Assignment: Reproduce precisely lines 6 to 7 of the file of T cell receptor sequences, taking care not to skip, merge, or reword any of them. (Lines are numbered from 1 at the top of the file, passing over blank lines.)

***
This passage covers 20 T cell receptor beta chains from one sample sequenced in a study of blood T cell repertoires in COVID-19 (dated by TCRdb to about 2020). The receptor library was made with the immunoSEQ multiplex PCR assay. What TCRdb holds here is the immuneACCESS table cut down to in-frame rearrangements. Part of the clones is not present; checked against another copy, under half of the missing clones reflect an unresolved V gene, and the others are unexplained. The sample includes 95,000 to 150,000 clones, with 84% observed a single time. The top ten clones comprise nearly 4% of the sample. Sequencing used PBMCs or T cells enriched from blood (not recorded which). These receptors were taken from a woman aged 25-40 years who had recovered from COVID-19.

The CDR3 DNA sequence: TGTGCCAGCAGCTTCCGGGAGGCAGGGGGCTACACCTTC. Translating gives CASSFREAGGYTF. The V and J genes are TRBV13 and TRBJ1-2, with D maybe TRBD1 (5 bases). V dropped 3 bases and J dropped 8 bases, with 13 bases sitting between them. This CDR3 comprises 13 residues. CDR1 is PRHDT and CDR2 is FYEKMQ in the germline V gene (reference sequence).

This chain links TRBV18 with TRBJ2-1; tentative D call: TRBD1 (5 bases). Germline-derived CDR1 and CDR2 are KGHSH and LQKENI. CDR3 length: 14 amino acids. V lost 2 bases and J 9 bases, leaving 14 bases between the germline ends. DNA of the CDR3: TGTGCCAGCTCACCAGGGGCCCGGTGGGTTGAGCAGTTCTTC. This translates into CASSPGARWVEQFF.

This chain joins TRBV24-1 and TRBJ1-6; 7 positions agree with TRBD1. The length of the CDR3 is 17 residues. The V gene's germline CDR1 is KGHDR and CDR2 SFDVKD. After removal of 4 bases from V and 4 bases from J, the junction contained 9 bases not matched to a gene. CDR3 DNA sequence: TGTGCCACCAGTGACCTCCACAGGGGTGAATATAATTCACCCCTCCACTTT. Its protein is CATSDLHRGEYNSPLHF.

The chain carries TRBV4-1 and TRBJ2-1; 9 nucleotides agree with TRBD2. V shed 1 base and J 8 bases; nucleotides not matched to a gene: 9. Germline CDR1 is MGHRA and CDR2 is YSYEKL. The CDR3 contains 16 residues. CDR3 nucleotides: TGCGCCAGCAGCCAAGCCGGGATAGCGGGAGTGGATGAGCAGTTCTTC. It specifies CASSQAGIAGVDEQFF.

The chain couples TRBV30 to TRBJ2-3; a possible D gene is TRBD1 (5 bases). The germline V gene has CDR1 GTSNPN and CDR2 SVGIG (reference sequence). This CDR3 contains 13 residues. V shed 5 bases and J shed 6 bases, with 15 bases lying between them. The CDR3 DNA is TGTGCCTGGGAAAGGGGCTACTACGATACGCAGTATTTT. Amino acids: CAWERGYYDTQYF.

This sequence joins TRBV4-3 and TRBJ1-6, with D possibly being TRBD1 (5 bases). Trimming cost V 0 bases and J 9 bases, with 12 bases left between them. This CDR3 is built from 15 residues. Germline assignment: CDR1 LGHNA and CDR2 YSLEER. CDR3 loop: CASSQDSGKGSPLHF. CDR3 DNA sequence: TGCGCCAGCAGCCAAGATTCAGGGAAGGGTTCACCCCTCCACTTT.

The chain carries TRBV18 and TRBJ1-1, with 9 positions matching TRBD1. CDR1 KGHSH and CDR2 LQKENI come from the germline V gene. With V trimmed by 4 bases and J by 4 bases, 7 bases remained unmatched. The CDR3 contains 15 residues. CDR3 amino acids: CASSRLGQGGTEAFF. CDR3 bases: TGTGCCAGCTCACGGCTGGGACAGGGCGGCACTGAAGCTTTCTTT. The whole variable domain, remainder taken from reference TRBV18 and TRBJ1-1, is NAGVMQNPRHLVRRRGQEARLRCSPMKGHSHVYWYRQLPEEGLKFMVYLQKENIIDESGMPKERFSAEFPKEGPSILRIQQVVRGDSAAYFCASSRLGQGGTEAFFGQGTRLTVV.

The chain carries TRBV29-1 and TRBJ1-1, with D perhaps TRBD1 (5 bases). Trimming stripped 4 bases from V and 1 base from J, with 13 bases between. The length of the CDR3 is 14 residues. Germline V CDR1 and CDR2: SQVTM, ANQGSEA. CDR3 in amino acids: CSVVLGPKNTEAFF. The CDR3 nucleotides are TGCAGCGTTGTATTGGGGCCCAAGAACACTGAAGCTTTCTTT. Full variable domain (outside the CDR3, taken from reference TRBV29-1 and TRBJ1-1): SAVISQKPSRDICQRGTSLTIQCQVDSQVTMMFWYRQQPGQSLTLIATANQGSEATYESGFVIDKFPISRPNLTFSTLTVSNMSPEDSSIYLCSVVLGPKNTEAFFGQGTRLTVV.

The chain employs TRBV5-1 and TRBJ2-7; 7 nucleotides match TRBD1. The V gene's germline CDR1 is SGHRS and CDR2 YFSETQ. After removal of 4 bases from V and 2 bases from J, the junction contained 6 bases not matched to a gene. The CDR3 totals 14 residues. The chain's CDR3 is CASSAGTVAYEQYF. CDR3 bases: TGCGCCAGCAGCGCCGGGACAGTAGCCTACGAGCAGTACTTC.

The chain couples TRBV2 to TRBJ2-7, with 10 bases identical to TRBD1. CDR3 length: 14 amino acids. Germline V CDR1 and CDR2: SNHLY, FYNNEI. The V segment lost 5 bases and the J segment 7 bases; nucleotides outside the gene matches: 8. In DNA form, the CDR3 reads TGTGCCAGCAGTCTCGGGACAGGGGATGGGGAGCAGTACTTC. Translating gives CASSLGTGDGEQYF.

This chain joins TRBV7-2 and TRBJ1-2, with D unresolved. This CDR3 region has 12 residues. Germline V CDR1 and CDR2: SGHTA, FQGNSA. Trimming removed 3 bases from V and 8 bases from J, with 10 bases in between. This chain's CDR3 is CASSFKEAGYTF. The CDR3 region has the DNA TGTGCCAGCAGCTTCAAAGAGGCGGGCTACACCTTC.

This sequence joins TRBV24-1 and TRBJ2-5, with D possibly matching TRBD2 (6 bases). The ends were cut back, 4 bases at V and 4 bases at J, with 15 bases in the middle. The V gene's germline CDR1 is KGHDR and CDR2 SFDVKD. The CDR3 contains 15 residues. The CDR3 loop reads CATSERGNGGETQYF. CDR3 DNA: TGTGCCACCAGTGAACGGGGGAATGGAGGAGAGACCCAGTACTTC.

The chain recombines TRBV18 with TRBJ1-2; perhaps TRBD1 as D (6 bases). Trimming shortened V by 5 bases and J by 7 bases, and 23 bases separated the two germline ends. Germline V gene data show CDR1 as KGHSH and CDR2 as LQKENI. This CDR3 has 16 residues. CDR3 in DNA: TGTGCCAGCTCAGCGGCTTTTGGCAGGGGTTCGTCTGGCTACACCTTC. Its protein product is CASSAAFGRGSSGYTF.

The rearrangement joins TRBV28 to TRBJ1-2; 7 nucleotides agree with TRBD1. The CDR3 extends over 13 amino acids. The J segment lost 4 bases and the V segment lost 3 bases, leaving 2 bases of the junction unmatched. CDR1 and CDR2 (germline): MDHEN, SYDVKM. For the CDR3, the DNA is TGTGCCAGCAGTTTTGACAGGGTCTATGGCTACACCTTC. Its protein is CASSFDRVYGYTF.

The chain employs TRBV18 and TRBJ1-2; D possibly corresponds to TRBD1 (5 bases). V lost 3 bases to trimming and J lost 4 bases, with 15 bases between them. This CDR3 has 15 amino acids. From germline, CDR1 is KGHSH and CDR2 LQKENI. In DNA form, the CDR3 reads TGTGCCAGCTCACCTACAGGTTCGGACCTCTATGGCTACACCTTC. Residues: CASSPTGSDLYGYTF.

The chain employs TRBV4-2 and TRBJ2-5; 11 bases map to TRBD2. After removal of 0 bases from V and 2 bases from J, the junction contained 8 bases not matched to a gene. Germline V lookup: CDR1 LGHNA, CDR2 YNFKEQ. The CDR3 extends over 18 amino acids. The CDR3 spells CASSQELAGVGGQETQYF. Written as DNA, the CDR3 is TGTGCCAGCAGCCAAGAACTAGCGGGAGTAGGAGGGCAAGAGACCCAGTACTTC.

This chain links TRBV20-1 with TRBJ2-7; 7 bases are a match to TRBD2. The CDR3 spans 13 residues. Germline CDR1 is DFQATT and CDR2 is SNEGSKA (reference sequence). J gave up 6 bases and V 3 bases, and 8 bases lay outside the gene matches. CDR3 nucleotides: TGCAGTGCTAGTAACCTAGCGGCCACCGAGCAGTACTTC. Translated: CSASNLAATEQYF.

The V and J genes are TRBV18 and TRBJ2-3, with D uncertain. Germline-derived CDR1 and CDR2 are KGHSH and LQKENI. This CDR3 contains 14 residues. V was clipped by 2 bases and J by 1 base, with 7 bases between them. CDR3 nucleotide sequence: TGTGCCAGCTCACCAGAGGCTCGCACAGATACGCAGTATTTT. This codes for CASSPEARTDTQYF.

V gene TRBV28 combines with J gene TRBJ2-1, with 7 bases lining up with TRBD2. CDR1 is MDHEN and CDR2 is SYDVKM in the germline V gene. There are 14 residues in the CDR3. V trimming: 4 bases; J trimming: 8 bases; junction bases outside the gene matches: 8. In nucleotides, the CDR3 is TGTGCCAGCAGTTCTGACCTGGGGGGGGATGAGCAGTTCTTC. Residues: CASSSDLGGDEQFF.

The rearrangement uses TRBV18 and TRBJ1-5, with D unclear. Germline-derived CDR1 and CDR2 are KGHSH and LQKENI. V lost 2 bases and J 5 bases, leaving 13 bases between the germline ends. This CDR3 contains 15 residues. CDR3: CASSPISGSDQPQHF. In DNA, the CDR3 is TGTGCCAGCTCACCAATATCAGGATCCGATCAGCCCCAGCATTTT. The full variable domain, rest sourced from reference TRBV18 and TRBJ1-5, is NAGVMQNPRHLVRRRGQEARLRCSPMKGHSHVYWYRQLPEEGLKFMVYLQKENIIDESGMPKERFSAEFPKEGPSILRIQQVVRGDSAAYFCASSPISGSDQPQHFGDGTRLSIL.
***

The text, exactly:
The chain couples TRBV30 to TRBJ2-3; a possible D gene is TRBD1 (5 bases). The germline V gene has CDR1 GTSNPN and CDR2 SVGIG (reference sequence). This CDR3 contains 13 residues. V shed 5 bases and J shed 6 bases, with 15 bases lying between them. The CDR3 DNA is TGTGCCTGGGAAAGGGGCTACTACGATACGCAGTATTTT. Amino acids: CAWERGYYDTQYF.

This sequence joins TRBV4-3 and TRBJ1-6, with D possibly being TRBD1 (5 bases). Trimming cost V 0 bases and J 9 bases, with 12 bases left between them. This CDR3 is built from 15 residues. Germline assignment: CDR1 LGHNA and CDR2 YSLEER. CDR3 loop: CASSQDSGKGSPLHF. CDR3 DNA sequence: TGCGCCAGCAGCCAAGATTCAGGGAAGGGTTCACCCCTCCACTTT.